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Residential Sales Continue To Dive

The number of sales and prices achieved across the country slumped again last month, but there were a few exceptions, writes Sally Lindsay.

By: Sally Lindsay

1 September 2022

Residential sales dropped 36 per cent last month to 4,678 from 7,391 in July last year – the lowest for the month since 2010.

The latest REINZ data shows monthon-month this was a drop of 4 per cent. Moving from June to July, the seasonally adjusted figures show a decline of 3.5 per cent.

All regions had an annual drop in the number of sales. However, some regions saw a month-on-month increase.

The greatest annual percentage declines were:

  • West Coast, dropped 54.9 per cent annually from 51 to 23
  • Auckland, down 48.7 per cent annually from 2,767 to 1,419
  • Northland, down 44.0 per cent annually from 243 to 136
  • Waikato, dropped 43.5 per cent annually from 742 to 419.
‘Gisborne had the highest month-on-month bump upwards, followed by Hawke’s Bay’

Gisborne had the highest month-on-month bump upwards, up 57.7 per cent on June, followed by Hawke’s Bay increasing 39.4 per cent.

Sales have been declining since July 2021, while at the same time properties listed for sale have risen a staggering 107.8 per cent annually.

Prices have also continued dropping from their November peak and last month the national median selling price slipped by $40,000 to $810,000, down from $850,000 in June. This was a 4.7 per cent drop.

Across the country the median price declined 1.8 per cent to $810,000, a drop of $110,143 since it peaked at $920,143 in November last year.

This is the first drop in the overall annual median price since July 2011 and has wiped out all capital gains over the past 12 months.

The median residential property price for New Zealand, excluding Auckland, increased 4.5 per cent annually from $688,999 in July 2021 to $720,000 in July 2022. There was a month-on-month drop of 2.7 per cent from $740,000.

The total value of residential real estate across the country fell to $1.69 trillion, down from $1.73 trillion at the end of last year, with mortgages secured against 20 per cent of that value, and the other 80 per cent household equity.

Firm Correction

CoreLogic’s latest Property Market and Economic Update shows property values have fallen for three consecutive months to an average of $1,018,770, down 2.3 per cent from the peak, with annual growth rates slowing to 12.4 per cent.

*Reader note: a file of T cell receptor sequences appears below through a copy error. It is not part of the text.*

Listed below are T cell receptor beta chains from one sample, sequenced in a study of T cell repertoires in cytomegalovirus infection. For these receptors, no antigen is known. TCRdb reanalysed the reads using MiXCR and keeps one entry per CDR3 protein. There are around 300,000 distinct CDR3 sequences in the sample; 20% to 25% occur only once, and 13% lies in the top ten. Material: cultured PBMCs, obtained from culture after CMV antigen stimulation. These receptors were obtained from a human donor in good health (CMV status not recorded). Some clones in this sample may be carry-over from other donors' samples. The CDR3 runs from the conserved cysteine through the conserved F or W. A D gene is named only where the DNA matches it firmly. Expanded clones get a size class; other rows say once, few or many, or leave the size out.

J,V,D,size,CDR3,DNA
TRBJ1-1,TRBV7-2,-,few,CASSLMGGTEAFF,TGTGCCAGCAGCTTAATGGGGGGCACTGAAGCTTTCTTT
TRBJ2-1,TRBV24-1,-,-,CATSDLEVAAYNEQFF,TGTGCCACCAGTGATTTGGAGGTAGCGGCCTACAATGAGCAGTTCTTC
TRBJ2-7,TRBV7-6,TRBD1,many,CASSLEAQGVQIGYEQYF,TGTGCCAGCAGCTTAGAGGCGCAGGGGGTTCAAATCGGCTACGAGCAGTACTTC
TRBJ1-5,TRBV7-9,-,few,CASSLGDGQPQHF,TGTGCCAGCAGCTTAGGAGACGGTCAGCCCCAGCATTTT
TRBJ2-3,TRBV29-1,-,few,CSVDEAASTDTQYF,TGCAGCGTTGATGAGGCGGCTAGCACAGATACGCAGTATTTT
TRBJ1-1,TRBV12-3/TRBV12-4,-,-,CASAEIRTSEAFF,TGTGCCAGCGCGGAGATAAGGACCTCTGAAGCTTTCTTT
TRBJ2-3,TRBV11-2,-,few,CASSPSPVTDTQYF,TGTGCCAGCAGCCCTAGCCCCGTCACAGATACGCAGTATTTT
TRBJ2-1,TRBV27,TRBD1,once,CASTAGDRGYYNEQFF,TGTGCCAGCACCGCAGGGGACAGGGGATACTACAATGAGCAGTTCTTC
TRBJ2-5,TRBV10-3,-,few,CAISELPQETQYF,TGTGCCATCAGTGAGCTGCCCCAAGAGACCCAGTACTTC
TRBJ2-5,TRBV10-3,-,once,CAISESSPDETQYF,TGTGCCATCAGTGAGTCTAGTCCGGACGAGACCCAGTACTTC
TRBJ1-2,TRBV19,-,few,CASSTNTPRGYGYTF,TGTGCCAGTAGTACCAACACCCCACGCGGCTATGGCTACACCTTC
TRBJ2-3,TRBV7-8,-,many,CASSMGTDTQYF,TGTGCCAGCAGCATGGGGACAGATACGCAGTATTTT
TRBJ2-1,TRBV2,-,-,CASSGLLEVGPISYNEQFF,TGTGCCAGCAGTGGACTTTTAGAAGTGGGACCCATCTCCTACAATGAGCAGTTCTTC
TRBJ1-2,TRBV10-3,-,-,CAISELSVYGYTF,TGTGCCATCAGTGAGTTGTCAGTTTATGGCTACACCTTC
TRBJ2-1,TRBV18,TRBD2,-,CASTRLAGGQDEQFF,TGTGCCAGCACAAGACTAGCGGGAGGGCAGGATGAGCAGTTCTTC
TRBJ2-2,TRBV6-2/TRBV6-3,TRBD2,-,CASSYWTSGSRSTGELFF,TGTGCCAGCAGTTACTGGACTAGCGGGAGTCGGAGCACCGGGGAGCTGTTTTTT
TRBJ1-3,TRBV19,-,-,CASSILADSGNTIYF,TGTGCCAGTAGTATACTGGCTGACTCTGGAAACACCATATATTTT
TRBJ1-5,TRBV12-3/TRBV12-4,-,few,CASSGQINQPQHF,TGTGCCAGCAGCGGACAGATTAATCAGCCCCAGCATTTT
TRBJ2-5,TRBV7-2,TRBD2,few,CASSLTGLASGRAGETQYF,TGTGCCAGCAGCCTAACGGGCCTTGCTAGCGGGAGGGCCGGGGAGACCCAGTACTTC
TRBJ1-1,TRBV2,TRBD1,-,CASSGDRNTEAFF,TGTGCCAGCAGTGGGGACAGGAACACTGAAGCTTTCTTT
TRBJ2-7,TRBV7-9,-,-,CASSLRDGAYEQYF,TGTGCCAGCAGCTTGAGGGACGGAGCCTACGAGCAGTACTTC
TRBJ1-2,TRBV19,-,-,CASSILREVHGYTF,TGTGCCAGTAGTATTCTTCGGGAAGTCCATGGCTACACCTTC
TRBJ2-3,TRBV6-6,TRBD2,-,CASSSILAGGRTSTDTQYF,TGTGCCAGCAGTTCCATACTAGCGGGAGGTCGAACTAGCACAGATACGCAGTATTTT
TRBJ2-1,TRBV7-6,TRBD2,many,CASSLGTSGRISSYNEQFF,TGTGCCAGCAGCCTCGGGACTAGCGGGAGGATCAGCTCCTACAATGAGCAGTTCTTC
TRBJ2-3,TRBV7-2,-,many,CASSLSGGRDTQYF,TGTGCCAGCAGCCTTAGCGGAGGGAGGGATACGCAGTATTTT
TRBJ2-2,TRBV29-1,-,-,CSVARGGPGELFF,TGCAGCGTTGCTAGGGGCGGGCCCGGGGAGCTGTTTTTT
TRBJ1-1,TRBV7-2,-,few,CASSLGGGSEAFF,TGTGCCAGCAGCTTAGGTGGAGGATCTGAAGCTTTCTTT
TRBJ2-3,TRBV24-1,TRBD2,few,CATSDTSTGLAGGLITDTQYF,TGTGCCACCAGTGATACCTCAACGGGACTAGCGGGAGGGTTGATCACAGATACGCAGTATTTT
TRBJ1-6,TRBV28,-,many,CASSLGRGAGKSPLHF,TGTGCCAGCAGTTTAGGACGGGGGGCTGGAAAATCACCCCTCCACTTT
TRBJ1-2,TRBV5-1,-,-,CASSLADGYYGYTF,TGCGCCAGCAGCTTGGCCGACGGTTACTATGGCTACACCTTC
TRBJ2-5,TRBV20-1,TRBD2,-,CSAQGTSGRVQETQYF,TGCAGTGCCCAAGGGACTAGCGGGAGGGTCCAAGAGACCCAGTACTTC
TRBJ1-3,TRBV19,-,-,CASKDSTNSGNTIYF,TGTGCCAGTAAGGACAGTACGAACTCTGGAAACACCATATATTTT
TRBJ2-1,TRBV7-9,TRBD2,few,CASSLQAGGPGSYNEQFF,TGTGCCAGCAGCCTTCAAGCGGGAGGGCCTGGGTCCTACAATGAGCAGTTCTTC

The sharp post-Covid upswing in values has now given way to a firm correction, and the falls already seen to date have been spread across most geographical areas and price brackets.

CoreLogic’s chief property economist Kelvin Davidson says it’s possible the national average property value will ultimately drop by 10-15 per cent by the middle of next year, which broadly suggests we’re potentially halfway through this correction in both duration and scale.

“There are multiple reasons contributing to a slowdown in values, these include more listings, a shift in pricing power towards buyers, a tighter mortgage lending environment, and sharply higher interest rates,” he says. “This weaker phase for the property market will continue into next year.”

Auckland’s average weekly rent rose $6.12 (or 1 per cent) to $622.44 per week for the quarter ending June.

When compared with a year ago, the increase is 3.27 per cent, or $19.70 more per week, data from 16,000 properties managed by Barfoot & Thompson show.

Director Kiri Barfoot says the figures are consistent with the trend observed over recent quarters, which typically sit about 3 per cent year-on-year, but she notes there are a wide range of factors at play.

“The market has been catching up off the back of frozen and slower-moving rents in 2020 and early 2021.

“At the same time, property owners have been working to accommodate new levels of compliance and higher operating costs, including rising interest rates and the removal of tax deductibility.

“All of these have put pressure on rental pricing, although the recent increases have been quite measured compared to the 5 per cent and 6 per cent peaks we’ve seen in the past.”

Central Auckland properties, dominated by apartments, were the cheapest in the quarter at an average of $511.90 per week in June, while homes in the eastern suburbs were the most expensive at an average $702.17 per week.